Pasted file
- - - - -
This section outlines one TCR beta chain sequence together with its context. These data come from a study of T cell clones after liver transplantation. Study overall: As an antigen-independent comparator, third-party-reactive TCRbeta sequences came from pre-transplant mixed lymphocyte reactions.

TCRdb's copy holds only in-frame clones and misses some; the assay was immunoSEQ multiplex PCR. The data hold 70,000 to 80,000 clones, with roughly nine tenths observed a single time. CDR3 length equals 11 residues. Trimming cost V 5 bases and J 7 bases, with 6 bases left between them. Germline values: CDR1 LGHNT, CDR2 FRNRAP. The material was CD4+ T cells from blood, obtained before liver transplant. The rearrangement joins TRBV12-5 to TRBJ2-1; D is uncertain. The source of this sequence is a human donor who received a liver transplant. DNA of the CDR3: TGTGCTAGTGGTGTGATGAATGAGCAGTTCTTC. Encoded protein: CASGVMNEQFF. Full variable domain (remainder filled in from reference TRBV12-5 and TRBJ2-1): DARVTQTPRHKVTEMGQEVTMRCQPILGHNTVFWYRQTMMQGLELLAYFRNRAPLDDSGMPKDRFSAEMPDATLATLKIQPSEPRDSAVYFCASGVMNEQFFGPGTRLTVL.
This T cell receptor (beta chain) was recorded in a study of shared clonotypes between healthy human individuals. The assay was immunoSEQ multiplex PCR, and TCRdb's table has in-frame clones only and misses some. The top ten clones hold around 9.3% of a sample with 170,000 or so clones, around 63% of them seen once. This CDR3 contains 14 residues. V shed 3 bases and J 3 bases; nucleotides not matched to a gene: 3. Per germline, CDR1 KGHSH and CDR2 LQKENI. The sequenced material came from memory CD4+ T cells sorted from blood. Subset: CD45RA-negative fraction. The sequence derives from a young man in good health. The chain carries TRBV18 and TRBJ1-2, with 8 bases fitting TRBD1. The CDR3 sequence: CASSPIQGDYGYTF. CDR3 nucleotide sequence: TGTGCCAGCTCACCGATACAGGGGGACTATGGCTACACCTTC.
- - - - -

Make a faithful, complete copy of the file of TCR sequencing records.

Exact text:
This section outlines one TCR beta chain sequence together with its context. These data come from a study of T cell clones after liver transplantation. Study overall: As an antigen-independent comparator, third-party-reactive TCRbeta sequences came from pre-transplant mixed lymphocyte reactions.

TCRdb's copy holds only in-frame clones and misses some; the assay was immunoSEQ multiplex PCR. The data hold 70,000 to 80,000 clones, with roughly nine tenths observed a single time. CDR3 length equals 11 residues. Trimming cost V 5 bases and J 7 bases, with 6 bases left between them. Germline values: CDR1 LGHNT, CDR2 FRNRAP. The material was CD4+ T cells from blood, obtained before liver transplant. The rearrangement joins TRBV12-5 to TRBJ2-1; D is uncertain. The source of this sequence is a human donor who received a liver transplant. DNA of the CDR3: TGTGCTAGTGGTGTGATGAATGAGCAGTTCTTC. Encoded protein: CASGVMNEQFF. Full variable domain (remainder filled in from reference TRBV12-5 and TRBJ2-1): DARVTQTPRHKVTEMGQEVTMRCQPILGHNTVFWYRQTMMQGLELLAYFRNRAPLDDSGMPKDRFSAEMPDATLATLKIQPSEPRDSAVYFCASGVMNEQFFGPGTRLTVL.
This T cell receptor (beta chain) was recorded in a study of shared clonotypes between healthy human individuals. The assay was immunoSEQ multiplex PCR, and TCRdb's table has in-frame clones only and misses some. The top ten clones hold around 9.3% of a sample with 170,000 or so clones, around 63% of them seen once. This CDR3 contains 14 residues. V shed 3 bases and J 3 bases; nucleotides not matched to a gene: 3. Per germline, CDR1 KGHSH and CDR2 LQKENI. The sequenced material came from memory CD4+ T cells sorted from blood. Subset: CD45RA-negative fraction. The sequence derives from a young man in good health. The chain carries TRBV18 and TRBJ1-2, with 8 bases fitting TRBD1. The CDR3 sequence: CASSPIQGDYGYTF. CDR3 nucleotide sequence: TGTGCCAGCTCACCGATACAGGGGGACTATGGCTACACCTTC.